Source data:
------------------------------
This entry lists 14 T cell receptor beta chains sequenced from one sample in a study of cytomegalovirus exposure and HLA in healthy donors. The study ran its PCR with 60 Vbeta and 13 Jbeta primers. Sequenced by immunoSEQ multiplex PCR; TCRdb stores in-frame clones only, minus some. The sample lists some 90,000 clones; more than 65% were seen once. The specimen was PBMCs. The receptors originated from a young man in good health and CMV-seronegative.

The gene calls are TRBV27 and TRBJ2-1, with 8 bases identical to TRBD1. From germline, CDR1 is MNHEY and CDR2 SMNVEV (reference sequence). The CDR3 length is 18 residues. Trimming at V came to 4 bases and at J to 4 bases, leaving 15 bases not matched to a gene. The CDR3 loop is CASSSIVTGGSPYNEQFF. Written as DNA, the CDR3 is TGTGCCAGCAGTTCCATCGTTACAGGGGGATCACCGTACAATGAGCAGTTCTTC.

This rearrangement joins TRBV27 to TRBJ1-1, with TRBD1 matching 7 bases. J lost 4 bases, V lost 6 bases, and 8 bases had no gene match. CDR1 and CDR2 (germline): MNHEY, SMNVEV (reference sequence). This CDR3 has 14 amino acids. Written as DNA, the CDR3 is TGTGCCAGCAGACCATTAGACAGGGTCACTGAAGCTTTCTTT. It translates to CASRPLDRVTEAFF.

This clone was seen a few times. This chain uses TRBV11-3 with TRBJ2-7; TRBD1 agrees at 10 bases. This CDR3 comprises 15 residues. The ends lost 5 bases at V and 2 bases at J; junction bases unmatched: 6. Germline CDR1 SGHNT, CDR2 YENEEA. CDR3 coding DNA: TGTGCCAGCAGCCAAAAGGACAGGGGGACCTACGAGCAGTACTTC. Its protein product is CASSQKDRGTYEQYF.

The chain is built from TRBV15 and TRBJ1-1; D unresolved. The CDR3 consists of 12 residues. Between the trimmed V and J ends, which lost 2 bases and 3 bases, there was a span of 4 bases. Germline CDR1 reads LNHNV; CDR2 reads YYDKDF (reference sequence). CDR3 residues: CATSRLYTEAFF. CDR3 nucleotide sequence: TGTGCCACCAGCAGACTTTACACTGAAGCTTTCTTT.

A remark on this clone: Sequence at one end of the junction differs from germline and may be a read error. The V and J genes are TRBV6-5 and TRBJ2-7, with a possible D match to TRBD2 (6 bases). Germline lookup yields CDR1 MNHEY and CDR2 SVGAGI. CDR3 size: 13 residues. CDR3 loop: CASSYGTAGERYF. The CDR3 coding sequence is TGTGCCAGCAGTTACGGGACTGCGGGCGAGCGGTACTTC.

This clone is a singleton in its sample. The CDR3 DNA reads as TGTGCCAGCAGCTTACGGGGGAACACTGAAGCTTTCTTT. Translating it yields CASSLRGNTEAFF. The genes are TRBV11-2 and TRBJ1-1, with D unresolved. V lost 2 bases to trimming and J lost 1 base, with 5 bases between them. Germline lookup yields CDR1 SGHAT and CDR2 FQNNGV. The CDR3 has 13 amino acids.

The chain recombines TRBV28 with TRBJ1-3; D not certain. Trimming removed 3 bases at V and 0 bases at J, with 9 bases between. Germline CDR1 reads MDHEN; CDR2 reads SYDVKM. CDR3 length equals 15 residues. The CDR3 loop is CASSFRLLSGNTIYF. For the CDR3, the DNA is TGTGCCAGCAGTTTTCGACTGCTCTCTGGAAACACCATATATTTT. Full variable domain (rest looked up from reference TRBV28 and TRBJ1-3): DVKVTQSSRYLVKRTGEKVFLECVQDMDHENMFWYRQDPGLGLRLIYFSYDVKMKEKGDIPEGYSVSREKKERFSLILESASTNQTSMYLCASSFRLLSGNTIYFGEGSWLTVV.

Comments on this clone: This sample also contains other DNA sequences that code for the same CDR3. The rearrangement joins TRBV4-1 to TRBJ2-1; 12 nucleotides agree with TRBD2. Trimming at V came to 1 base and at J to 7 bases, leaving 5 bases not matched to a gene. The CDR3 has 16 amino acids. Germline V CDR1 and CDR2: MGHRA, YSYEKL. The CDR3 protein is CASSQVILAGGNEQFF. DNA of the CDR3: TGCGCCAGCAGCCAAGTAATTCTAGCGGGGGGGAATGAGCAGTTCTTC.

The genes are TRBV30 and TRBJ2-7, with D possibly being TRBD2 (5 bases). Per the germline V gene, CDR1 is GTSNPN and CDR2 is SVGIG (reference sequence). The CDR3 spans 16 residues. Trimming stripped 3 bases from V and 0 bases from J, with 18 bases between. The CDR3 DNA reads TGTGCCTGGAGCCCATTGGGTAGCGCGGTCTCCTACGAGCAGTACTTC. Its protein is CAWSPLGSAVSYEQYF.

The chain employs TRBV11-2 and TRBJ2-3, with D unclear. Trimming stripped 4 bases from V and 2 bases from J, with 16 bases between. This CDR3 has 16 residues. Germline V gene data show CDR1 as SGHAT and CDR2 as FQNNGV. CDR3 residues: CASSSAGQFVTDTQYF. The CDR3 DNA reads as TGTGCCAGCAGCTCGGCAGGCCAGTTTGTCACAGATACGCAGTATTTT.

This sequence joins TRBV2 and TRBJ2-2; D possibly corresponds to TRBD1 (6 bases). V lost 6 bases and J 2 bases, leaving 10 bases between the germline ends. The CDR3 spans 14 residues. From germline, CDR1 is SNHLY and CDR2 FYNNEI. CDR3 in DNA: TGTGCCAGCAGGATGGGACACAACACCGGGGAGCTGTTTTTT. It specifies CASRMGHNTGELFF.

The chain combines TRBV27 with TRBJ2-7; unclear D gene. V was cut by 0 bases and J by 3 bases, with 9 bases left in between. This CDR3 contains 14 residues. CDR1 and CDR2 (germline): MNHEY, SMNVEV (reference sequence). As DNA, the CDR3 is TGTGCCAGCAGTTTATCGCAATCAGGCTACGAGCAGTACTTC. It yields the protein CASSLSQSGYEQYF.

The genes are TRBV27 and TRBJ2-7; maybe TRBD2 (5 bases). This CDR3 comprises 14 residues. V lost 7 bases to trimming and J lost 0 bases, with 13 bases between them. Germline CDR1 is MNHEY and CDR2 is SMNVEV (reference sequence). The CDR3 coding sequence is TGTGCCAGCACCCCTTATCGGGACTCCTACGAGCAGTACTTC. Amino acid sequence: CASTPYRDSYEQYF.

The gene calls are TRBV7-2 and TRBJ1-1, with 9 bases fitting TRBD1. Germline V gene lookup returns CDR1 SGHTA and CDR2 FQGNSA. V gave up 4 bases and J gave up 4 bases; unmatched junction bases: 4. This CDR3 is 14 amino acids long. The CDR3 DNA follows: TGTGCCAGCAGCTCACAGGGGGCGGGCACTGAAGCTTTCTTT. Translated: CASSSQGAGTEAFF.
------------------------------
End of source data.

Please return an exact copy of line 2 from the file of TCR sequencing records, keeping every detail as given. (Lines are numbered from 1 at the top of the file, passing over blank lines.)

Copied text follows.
The gene calls are TRBV27 and TRBJ2-1, with 8 bases identical to TRBD1. From germline, CDR1 is MNHEY and CDR2 SMNVEV (reference sequence). The CDR3 length is 18 residues. Trimming at V came to 4 bases and at J to 4 bases, leaving 15 bases not matched to a gene. The CDR3 loop is CASSSIVTGGSPYNEQFF. Written as DNA, the CDR3 is TGTGCCAGCAGTTCCATCGTTACAGGGGGATCACCGTACAATGAGCAGTTCTTC.